missing women’s inquiry

Missing Women’s Report Release Pokes at Unhealed Wounds

Cover of yesterday's report. Click to download the full, 1458-page document

Cover of yesterday’s report. Click to download the full, 1458-page document

by Jarrah Hodge

Yesterday’s release of the Missing Women Commission of Inquiry report was an emotional event that did little to guarantee justice for victims.

I haven’t yet been able to do an in-depth reading of the over 1400-page report produced by Commissioner Wally Oppal after over a year of hearings and deliberations, but I can talk about the problems with the process and about what I saw watching the livestream of Oppal’s news conference.

Over the hour, Oppal was interrupted over and over by victims’ families and Indigenous women, shouting down his claim that everyone had had their voice heard during the inquiry, and at one point breaking into a “Women’s Warrior” song and drumming. It was a powerful moment to see Oppal be silenced, even briefly, by the women who had been silenced during this whole process.

In the Spring of this year, several community and advocacy organizations joined in a coalition to boycott the inquiry, calling it a “deeply flawed and illegitimate process” after funding was denied to the 13 groups granted any standing in the inquiry. The groups spoke out over and over again on other major issues with the Inquiry, including the failure to provide lawyers for community groups when lawyers were provided to protect police and government interests, arbitrary timelines, delayed and incomplete disclosure, unwillingness to give enough time to Aboriginal witnesses, marginalization of vulnerable witnesses and lack of witness protection for them. Read more

Posted on by Jarrah Hodge in Can-Con, Feminism, Politics, Racism Leave a comment

Gender Focus Panel: Bedford Decision on Prostitution

Gavel and justice scalesEarlier this week the Ontario Court of Appeal handed down a decision in the Bedford case, which deals with the laws surrounding sex work.

From the CBC:

The court released a decision Monday on an appeal of Superior Court Judge Susan G. Himel’s high-profile ruling that three provisions of the Criminal Code pertaining to prostitution should be struck down on the grounds that they are unconstitutional.

The Ontario appeal court agreed with two-thirds of Himel’s ruling, namely that the provisions prohibiting common bawdy-houses and living off the avails of prostitution, are both unconstitutional in their current form.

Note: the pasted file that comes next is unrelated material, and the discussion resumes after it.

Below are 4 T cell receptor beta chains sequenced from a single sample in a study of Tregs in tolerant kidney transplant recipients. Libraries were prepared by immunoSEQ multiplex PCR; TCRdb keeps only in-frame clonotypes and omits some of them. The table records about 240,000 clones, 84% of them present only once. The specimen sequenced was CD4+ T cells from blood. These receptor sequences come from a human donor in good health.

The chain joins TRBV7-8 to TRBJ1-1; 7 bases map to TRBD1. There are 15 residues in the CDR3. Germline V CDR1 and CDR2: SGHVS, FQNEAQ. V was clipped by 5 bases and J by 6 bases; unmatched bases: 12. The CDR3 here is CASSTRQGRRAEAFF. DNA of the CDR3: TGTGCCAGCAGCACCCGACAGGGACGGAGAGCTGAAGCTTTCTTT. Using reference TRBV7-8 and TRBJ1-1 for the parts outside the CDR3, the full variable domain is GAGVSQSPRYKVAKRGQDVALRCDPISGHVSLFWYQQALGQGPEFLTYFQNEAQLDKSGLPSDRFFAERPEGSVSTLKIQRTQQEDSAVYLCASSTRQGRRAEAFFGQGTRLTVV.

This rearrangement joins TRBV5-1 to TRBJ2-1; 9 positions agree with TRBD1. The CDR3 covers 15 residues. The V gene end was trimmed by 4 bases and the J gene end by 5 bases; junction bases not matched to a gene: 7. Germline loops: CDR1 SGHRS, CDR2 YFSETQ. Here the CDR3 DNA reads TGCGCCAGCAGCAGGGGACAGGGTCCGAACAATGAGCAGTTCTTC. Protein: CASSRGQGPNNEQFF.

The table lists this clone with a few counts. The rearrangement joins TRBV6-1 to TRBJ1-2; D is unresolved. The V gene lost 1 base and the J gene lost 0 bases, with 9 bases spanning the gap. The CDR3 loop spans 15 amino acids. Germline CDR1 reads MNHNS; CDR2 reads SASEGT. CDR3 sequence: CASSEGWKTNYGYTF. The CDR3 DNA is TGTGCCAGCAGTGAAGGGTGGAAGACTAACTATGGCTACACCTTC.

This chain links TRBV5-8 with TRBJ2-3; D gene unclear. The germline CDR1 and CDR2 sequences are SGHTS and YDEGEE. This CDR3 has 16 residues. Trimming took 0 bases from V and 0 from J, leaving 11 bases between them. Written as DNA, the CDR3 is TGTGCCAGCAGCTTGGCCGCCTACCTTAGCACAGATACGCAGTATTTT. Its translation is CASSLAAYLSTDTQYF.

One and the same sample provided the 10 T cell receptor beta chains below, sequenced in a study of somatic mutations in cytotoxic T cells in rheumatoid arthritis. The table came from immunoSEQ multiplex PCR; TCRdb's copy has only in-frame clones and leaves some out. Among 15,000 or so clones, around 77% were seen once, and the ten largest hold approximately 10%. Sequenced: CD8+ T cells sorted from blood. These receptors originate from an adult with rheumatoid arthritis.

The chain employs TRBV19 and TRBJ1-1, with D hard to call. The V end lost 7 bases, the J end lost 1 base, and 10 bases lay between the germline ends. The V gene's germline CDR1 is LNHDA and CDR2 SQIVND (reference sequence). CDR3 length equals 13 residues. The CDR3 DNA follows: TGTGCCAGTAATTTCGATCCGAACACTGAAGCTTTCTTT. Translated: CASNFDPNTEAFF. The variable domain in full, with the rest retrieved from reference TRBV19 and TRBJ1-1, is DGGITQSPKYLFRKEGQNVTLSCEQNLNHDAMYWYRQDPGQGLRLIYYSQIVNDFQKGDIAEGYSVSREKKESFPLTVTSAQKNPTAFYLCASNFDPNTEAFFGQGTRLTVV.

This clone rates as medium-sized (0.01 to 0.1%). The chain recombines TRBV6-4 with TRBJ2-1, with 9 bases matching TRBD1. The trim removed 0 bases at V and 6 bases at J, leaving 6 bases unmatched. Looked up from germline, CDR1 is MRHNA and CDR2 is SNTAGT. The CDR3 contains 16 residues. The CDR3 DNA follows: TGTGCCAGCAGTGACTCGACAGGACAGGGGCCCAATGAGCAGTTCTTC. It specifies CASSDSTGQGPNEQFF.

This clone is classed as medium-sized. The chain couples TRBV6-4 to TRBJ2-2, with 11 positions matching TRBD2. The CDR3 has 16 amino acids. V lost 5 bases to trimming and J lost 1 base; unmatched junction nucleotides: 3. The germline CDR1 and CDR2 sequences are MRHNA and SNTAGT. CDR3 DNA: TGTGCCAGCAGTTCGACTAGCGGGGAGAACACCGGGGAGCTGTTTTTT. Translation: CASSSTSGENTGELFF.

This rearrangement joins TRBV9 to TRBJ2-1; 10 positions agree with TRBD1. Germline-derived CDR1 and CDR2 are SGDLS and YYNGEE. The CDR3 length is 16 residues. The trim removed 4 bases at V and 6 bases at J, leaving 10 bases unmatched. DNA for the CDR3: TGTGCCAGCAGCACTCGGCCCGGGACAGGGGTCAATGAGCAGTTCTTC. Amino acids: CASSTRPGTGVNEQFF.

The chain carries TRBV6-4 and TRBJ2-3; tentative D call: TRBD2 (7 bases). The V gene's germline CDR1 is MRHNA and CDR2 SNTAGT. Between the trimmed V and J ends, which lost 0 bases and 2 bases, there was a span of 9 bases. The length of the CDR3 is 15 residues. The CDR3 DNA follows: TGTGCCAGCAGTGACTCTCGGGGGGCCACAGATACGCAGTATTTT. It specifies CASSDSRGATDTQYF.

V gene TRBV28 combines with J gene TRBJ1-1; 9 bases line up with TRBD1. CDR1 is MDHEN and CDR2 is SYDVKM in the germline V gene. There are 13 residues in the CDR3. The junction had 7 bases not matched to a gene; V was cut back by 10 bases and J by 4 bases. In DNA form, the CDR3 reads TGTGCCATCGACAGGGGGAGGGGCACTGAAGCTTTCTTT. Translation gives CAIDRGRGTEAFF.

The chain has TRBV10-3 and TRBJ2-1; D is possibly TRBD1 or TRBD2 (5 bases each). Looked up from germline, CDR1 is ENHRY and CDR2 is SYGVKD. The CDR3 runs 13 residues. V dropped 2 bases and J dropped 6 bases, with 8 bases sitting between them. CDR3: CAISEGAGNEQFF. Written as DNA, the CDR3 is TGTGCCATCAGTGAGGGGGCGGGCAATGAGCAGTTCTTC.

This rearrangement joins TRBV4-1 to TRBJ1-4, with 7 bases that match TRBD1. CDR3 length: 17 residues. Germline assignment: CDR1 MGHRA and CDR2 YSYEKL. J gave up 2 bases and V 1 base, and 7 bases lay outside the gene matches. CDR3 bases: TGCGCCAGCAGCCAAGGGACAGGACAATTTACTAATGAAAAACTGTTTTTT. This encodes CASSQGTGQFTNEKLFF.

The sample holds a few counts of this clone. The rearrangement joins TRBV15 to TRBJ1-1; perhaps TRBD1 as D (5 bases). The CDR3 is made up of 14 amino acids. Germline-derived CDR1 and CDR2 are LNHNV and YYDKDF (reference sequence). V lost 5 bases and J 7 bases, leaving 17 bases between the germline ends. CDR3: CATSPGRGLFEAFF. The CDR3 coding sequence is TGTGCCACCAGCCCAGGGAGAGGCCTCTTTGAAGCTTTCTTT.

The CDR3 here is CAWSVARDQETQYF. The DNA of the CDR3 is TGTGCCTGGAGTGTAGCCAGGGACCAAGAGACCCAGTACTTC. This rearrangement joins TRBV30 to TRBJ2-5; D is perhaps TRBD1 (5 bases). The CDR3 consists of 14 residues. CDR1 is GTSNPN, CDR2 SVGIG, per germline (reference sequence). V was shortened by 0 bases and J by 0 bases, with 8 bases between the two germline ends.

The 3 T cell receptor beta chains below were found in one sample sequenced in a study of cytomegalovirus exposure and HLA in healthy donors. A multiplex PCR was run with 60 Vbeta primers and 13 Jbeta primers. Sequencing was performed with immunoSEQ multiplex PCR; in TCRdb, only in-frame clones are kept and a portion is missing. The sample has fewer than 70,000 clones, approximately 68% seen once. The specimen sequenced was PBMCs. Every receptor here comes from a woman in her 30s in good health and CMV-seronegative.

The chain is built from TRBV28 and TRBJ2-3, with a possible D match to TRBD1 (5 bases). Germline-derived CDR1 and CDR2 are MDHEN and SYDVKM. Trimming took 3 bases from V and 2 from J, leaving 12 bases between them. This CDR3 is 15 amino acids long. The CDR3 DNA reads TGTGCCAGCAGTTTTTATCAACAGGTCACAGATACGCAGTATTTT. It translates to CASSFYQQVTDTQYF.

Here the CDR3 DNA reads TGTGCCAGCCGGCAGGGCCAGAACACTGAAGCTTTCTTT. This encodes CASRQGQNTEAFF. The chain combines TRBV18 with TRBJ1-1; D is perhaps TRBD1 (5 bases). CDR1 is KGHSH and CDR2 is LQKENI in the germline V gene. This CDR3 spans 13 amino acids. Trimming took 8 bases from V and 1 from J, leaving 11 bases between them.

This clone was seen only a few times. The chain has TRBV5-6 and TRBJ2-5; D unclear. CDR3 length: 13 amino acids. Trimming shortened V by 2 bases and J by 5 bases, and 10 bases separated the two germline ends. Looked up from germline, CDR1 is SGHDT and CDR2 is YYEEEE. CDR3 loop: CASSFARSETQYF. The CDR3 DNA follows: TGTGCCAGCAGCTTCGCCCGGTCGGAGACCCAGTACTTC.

But the court disagreed that the communicating provision must be struck down, meaning that it “remains in full force” and the existing ban on soliciting will continue.


The court also said that the prohibition of living off the avails of prostitution – as spelled out in Section 212(1)(j) of the Criminal Code – should pertain only to those who do so “in circumstances of exploitation,” and will be amended to reflect that. The changes to the “living-off-the-avails” provision will not come into effect for 30 days.

After the jump we’ll go to responses from Gender Focus contributors, but first here were some responses from other media and feminist organizations (only excerpts: click on links to read their entire reactions):

From WAVAW’s Media Release:

“Once again the legal system is missing the mark on prostitution. Women will continue to go missing and be murdered, if there is no real work being done to aid women. Social programming and funding into women’s services are what is needed. Hiding women from plain sight to create a false sense of safety in community is not the answer. The women who are engaging in sex work are not the individuals creating the violence; it is the men who seek to exploit women’s bodies. Those men come from the very neighborhoods that these judges say they wish to create safety in; they plan on doing this by eliminating the undesirable social consequences of sex work. The undesirable consequences are that men are able to exploit marginalized, at-risk women in Canada” says Darla Goodwin, WAVAW Rape Crisis Centre Coordinator of Aboriginal Women’s Services.

From Pivot Legal Society via Rabble.ca:

“I am very concerned about the continued criminalization of women working on the street. These are the women who face the most charges, face the most violence and have the fewest options” says Pivot Board Member Kerry Porth. “But I am glad to see that the Court recognized that these laws were not put in place to prevent prostitution and that the current legislative scheme does not reflect the values of dignity and equality for sex workers.”

From Laura Johnston at The F Word Feminist Media Collective: